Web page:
Every once in a while the opportunity comes along to meet someone truly inspirational.
The Hot Glass Roadshow travels around the globe and I have been lucky enough to accompany it a smattering of times. We get to meet a plethora of different people, a host of different characters with stories and histories as varying the places we visit. If we are lucky, sometimes we are able to spend some time with these amazing people, listening, laughing and learning from them first hand. One of those amazing people whom I was extremely fortunate to have met is Bernice “Bee” Falk-Haydu.
Everett, Chris and I met Bee while the Hot Glass Roadshow temporarily resided in the courtyard of the Norton Museum of Art in West Palm Beach, FL. Every Thursday night, the Norton hosts an “Art After Dark” event. Keeping its doors open a bit later than usual, the Norton welcomes the community to enjoy art and our shows in a lively, festive atmosphere.
It was at one of these events where I spied a keen eyed woman with a gold medal around her neck. She was paying particularly close attention and I guessed she wasn’t a day over 18. Accurately guessing ages not being high on my list of skills, it was not surprising to find she was a few days older than 18; 91, in fact. Regardless, she was sharp as a tack.
She spoke with Chris and they connected right away over a mutual love of flying. Bee’s love and dedication to flying, however, runs a bit deeper than most. She was a member of WASP. What is WASP, you might ask? In case it doesn’t ring a bell, it stands for Women Airforce Service Pilots. There were 1,074 female service pilots flying every type of plane in the US Airforce’s arsenal during WWII, and Bee had flown all of them. However, after the war ended, the real fight began.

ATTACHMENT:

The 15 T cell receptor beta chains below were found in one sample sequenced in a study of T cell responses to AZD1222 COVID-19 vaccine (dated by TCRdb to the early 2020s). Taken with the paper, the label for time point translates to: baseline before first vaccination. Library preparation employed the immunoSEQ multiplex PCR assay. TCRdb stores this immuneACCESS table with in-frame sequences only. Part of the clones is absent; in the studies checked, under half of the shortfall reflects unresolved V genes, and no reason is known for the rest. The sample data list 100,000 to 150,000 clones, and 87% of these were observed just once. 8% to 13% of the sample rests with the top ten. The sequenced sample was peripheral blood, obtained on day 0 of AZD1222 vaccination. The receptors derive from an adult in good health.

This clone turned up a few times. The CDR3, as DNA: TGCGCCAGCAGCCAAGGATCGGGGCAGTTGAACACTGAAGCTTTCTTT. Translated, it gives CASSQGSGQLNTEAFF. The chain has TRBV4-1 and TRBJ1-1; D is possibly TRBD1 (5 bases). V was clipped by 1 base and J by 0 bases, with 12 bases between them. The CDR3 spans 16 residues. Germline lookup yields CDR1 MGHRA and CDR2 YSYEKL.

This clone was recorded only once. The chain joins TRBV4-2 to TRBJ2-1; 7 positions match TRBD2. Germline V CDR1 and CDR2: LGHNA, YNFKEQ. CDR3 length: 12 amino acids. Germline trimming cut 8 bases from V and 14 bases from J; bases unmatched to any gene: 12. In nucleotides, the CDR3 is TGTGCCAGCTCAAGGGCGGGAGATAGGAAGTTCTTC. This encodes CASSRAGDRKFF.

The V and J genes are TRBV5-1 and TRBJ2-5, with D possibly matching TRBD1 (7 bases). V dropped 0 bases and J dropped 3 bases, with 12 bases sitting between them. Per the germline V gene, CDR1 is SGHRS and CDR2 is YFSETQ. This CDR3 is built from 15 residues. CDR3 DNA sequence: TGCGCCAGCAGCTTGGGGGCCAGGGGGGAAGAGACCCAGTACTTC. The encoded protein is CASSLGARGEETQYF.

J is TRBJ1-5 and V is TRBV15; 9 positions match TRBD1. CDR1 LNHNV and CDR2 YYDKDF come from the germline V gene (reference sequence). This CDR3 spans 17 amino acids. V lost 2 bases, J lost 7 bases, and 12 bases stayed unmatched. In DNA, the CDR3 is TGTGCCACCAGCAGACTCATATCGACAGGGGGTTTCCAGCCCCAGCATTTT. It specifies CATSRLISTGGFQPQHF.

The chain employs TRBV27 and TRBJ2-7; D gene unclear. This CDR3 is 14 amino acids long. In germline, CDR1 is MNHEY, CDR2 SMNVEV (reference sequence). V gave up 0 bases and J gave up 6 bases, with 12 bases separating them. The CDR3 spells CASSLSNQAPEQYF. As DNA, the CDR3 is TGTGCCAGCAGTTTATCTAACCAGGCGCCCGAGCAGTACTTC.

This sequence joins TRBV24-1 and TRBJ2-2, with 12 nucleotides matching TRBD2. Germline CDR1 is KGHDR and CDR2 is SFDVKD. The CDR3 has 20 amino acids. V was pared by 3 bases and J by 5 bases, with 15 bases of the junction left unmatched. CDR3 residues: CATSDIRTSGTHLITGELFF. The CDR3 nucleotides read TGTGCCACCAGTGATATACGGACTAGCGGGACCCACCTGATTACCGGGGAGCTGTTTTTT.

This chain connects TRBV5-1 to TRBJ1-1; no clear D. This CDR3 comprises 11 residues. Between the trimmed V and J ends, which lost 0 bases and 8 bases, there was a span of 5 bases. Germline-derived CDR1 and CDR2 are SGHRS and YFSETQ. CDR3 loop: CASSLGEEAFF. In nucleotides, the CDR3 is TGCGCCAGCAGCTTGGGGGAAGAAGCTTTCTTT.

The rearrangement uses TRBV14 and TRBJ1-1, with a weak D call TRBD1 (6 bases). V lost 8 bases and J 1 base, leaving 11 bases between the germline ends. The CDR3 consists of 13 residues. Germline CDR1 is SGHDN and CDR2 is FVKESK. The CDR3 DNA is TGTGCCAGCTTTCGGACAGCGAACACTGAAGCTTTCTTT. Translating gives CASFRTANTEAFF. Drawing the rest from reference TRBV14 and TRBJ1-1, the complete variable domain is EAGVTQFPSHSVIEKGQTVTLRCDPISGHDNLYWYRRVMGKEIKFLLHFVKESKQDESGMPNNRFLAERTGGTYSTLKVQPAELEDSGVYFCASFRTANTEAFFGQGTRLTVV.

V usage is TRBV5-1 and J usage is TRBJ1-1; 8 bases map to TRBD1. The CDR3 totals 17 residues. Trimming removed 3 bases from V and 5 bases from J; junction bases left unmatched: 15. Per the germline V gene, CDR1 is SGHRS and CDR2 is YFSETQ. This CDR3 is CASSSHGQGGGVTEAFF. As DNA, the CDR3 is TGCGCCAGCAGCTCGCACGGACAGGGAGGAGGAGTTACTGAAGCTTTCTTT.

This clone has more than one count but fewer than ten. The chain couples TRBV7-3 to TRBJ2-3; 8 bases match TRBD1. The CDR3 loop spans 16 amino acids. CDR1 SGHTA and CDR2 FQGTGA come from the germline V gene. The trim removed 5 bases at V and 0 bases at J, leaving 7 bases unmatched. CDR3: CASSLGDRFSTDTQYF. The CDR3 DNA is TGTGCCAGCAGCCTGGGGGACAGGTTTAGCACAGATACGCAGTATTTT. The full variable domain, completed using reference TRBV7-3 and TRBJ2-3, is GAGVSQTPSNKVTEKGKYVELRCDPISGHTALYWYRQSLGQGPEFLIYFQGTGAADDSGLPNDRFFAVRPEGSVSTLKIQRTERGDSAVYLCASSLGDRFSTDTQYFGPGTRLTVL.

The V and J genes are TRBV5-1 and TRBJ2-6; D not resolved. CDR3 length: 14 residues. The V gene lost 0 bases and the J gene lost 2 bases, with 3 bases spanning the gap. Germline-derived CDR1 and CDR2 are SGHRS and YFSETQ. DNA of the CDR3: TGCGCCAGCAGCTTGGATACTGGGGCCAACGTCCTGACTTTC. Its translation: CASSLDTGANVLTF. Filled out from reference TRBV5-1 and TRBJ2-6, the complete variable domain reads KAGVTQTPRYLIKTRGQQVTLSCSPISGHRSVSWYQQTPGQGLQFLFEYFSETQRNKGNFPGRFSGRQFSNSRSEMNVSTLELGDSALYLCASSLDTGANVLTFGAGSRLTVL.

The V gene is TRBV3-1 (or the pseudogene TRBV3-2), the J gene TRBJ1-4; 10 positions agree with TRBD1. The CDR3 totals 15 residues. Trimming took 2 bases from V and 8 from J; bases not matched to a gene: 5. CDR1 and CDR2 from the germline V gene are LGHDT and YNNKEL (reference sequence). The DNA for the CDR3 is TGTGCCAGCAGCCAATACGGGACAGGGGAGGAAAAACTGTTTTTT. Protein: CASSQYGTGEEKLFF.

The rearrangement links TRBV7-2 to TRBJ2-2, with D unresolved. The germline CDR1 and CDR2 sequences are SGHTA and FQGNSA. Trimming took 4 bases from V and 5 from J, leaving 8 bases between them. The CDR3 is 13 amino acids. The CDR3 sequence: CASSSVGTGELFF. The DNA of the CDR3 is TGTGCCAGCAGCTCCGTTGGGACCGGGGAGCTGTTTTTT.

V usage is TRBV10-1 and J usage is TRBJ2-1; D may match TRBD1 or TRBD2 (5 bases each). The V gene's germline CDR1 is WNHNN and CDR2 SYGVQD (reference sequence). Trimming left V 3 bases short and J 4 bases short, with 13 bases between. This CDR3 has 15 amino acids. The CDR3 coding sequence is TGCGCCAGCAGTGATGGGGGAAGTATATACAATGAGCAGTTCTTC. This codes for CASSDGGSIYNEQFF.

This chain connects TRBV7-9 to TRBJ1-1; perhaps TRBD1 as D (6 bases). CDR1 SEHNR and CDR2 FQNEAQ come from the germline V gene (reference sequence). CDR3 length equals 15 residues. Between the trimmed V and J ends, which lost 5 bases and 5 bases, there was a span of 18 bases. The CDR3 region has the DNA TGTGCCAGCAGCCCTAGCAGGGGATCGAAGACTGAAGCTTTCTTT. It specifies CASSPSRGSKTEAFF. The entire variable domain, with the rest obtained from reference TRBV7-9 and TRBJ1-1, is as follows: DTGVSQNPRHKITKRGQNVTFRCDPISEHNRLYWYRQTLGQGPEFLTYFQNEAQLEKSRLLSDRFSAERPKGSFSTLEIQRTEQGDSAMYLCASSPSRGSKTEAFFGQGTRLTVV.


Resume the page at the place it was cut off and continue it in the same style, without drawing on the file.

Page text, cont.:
The women pilots were denied veterans benefits. Bee began a fight she continues to this day to have these amazing women’s accomplishments and contributions to the country recognized. It took until 1977 before veterans benefits were granted to the WASPs. The gold medal Bee wore is the Congressional Gold Medal awarded to her by President Obama himself.
It turns out the WASPs have a mascot. Walt Disney designed and drew Fifinella, a little sprite in a flying suit complete with goggles, helmet, and wings, to represent the WASPs. Bee had a pin with her likeness and asked if it would be possible for Fifinella to be made in glass.
Unfortunately, Fifinella is really complicated. I knew she would take at least an hour or more to make. Even then, there is no way to know how well she would turn out. Human figures are extremely difficult to accurately sculpt. Everyone is intimately familiar with the human form, making any minor transgression glaringly visible. That, coupled with the scale (it would have to be fairly small), a lack of torches and the fact that we were confined by a set schedule… I thought it would be practically impossible. Bee, Chris and I all traded contact information and I let her know that maybe, in the future, we might try.